Members of the committee: Mr Göran Lindblad (Chairperson), Mr David Wilshire (Vice-Chairperson), Mr Björn Von Sydow (Vice-Chairperson) (alternate: Mrs Kerstin Lundgren), Mrs Kristiina Ojuland (Vice-Chairperson), Mrs Fátima Aburto Baselga (alternate: Mrs Meritxell Batet Lamaña), Mr Francis Agius, Mr Miloš Aligrudić, Mr Claudio Azzolini, Mr Alexander Babakov, Mr Denis Badré, Mr Ryszard Bender, Mr Fabio Berardi, Mr Radu Mircea Berceanu, Mr Andris Bērzinš, Mr Aleksandër Biberaj, Mrs Guðfinna Bjarnadóttir, Mr Giorgi Bokeria, Mr Predrag Bošković, Mr Luc Van den Brande, Mr Mevlüt Çavuşoğlu, Mr Lorenzo Cesa (alternate: Mr Pietro Marcenaro), Ms Anna Čurdová, Mr Rick Daems, Mr Dumitru Diacov, Ms Josette Durrieu (alternate: Mr Laurent Béteille), Mr Frank Fahey, Mr Joan Albert Farré Santuré, Mr Pietro Fassino, Mr Per-Kristian Foss, Ms Doris Frommelt (alternate: Mrs Renate Wohlwend), Mr Jean-Charles Gardetto, Mr Charles Goerens, Mr Andreas Gross, Mr Davit Harutiunyan, Mr Joachim Hörster, Mrs Sinikka Hurskainen, Mr Tadeusz Iwiński, Mr Bakir Izetbegović, Mr Michael Aastrup Jensen, Mrs Birgen Keleş, Mr Victor Kolesnikov (alternate: Mrs Olha Herasym’yuk), Mr Konstantin Kosachev (alternate: Mr Sergey Markov), Ms Darja Lavtižar-Bebler, Mr René van der Linden, Mr Dariusz Lipiński, Mr Juan Fernando López Aguilar, Mr Younal Loutfi, Mr Mikhail Margelov, Mr Dick Marty, Mr Frano Matušić, Mr Mircea Mereuţă, Mr Dragoljub Mićunović, Mr Jean-Claude Mignon, Ms Nadezhda Mikhailova, Mr Aydin Mirzazada, Mr João Bosco Mota Amaral, Mrs Miroslava Nemcová, Mr Zsolt Németh, Mr Fritz Neugebauer, Mr Hryhoriy Omelchenko, Mr Theodoros Pangalos, Mr Aristotelis Pavlidis, Mr Ivan Popescu, Mr Christos Pourgourides, Mr John Prescott, Mr Gabino Puche, Mr Andrea Rigoni, Mr Oliver Sambevski, Mr Ingo Schmitt (alternate: Mr Eduard Lintner), Mr Samad Seyidov, Mr Leonid Slutsky (alternate: Mr Ilyas Umakhanov), Mr Rainder Steenblock, Mr Zoltán Szabó, Mr Mehmet Tekelioğlu, Mr Han Ten Broeke, Lord Tomlinson, Mr Mihai Tudose, Mr José Vera Jardim, Ms Biruté Vėsaitė, Mr Wolfgang Wodarg, Ms Gisela Wurm, Mr Boris Zala.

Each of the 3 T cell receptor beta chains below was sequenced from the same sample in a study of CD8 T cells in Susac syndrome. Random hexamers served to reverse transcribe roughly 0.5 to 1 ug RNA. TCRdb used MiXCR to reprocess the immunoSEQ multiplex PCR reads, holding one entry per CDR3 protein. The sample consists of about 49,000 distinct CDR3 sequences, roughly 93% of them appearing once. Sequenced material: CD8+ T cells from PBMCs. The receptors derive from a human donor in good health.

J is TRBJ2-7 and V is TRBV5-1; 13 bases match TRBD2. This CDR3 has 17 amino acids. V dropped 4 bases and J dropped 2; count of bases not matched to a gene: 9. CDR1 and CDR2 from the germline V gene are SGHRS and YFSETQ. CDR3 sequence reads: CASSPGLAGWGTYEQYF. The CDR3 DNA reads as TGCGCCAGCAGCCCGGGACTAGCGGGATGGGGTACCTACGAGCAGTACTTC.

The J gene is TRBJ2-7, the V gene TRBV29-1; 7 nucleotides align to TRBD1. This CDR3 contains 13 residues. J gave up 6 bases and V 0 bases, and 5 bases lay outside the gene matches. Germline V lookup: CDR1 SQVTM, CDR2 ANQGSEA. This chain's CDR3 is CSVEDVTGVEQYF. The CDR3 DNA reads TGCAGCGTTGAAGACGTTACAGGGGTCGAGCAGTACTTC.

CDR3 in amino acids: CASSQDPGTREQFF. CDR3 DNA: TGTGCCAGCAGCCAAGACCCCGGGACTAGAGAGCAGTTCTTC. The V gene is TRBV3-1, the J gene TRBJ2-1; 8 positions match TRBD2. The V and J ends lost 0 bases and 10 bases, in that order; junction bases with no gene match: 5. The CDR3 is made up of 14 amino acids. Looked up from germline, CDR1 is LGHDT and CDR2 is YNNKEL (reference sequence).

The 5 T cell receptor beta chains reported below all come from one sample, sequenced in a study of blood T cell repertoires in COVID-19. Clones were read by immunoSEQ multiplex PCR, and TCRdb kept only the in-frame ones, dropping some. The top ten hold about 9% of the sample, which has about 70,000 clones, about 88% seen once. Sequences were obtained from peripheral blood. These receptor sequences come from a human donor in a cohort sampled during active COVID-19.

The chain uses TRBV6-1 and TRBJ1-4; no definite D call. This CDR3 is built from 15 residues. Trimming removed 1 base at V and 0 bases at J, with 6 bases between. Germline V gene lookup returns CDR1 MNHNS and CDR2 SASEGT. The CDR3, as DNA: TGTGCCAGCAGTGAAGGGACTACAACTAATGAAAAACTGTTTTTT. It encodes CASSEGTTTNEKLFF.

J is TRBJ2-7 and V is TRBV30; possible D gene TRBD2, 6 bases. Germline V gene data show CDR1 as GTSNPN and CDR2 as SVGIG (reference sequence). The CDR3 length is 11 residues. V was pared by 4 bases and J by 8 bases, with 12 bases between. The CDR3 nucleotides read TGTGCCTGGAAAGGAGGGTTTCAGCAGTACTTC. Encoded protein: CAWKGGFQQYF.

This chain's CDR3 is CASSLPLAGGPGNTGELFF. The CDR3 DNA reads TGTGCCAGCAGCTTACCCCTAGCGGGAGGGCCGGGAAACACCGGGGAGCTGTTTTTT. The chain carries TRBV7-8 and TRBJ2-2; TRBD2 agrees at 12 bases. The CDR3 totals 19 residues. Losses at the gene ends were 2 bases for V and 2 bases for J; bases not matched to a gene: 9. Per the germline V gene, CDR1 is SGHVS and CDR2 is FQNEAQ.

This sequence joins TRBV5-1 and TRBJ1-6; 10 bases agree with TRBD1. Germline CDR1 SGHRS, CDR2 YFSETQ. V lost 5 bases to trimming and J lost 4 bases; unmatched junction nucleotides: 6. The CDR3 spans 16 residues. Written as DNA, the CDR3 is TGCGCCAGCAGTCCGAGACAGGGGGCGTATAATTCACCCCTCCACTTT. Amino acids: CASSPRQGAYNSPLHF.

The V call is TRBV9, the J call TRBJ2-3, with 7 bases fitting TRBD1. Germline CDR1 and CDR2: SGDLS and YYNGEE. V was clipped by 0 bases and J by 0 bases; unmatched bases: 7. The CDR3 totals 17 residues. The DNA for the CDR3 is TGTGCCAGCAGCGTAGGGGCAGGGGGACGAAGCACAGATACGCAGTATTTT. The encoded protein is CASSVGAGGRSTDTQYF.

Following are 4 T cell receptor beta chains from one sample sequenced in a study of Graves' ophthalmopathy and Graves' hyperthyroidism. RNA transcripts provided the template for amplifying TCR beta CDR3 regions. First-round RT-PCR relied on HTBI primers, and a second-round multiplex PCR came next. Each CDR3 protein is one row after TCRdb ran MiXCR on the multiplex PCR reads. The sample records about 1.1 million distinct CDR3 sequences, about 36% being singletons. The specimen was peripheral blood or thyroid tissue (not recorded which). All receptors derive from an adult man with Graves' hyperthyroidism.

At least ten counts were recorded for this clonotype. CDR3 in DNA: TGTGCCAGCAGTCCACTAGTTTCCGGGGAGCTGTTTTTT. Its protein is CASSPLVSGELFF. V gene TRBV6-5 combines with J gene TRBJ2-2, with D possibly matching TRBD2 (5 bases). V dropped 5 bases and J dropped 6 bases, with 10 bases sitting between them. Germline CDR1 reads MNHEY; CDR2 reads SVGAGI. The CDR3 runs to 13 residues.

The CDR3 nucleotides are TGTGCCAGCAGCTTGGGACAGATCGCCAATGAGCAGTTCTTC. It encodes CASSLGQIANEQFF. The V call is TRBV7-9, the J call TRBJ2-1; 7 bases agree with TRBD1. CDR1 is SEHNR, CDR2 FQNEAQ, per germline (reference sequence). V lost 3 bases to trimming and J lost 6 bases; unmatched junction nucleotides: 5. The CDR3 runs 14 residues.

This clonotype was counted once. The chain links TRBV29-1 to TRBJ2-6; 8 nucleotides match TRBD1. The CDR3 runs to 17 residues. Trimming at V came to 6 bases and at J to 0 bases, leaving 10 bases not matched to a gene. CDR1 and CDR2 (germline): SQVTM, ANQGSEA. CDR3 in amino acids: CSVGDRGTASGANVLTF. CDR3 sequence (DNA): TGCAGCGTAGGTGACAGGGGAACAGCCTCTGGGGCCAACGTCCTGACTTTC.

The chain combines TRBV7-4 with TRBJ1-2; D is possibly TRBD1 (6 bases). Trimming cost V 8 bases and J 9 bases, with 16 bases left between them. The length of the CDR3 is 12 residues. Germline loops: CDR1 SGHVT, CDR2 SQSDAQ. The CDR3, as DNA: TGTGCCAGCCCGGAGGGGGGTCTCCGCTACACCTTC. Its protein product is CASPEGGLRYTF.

Ex officio: MM. Mátyás Eörsi, Tiny Kox.

NB: The names of those members present at the meeting are printed in bold.

See 32nd Sitting, 1 October 2008 (adoption of the draft resolution, as amended); and Resolution 1628.